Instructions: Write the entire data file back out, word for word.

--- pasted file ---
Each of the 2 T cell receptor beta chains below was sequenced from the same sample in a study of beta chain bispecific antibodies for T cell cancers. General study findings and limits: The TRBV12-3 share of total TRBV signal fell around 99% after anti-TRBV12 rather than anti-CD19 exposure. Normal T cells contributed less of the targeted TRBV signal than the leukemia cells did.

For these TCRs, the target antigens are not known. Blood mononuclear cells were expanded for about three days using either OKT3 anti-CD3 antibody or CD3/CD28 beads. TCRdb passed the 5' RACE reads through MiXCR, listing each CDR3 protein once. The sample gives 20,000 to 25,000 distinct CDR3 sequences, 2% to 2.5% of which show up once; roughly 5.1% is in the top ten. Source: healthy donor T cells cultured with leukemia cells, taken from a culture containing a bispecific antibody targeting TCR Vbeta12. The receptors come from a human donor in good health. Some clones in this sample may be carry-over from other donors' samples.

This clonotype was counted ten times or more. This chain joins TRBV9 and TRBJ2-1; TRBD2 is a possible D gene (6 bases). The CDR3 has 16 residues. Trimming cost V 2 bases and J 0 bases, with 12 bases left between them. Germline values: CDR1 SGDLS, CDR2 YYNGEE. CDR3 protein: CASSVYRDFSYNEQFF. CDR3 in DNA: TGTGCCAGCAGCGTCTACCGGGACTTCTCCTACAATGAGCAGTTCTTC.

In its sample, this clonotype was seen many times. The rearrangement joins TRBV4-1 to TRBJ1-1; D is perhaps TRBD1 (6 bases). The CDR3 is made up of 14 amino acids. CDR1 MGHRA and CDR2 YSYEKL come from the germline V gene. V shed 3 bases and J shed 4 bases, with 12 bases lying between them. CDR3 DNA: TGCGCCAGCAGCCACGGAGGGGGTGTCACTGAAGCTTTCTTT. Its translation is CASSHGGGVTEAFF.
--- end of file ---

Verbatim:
Each of the 2 T cell receptor beta chains below was sequenced from the same sample in a study of beta chain bispecific antibodies for T cell cancers. General study findings and limits: The TRBV12-3 share of total TRBV signal fell around 99% after anti-TRBV12 rather than anti-CD19 exposure. Normal T cells contributed less of the targeted TRBV signal than the leukemia cells did.

For these TCRs, the target antigens are not known. Blood mononuclear cells were expanded for about three days using either OKT3 anti-CD3 antibody or CD3/CD28 beads. TCRdb passed the 5' RACE reads through MiXCR, listing each CDR3 protein once. The sample gives 20,000 to 25,000 distinct CDR3 sequences, 2% to 2.5% of which show up once; roughly 5.1% is in the top ten. Source: healthy donor T cells cultured with leukemia cells, taken from a culture containing a bispecific antibody targeting TCR Vbeta12. The receptors come from a human donor in good health. Some clones in this sample may be carry-over from other donors' samples.

This clonotype was counted ten times or more. This chain joins TRBV9 and TRBJ2-1; TRBD2 is a possible D gene (6 bases). The CDR3 has 16 residues. Trimming cost V 2 bases and J 0 bases, with 12 bases left between them. Germline values: CDR1 SGDLS, CDR2 YYNGEE. CDR3 protein: CASSVYRDFSYNEQFF. CDR3 in DNA: TGTGCCAGCAGCGTCTACCGGGACTTCTCCTACAATGAGCAGTTCTTC.

In its sample, this clonotype was seen many times. The rearrangement joins TRBV4-1 to TRBJ1-1; D is perhaps TRBD1 (6 bases). The CDR3 is made up of 14 amino acids. CDR1 MGHRA and CDR2 YSYEKL come from the germline V gene. V shed 3 bases and J shed 4 bases, with 12 bases lying between them. CDR3 DNA: TGCGCCAGCAGCCACGGAGGGGGTGTCACTGAAGCTTTCTTT. Its translation is CASSHGGGVTEAFF.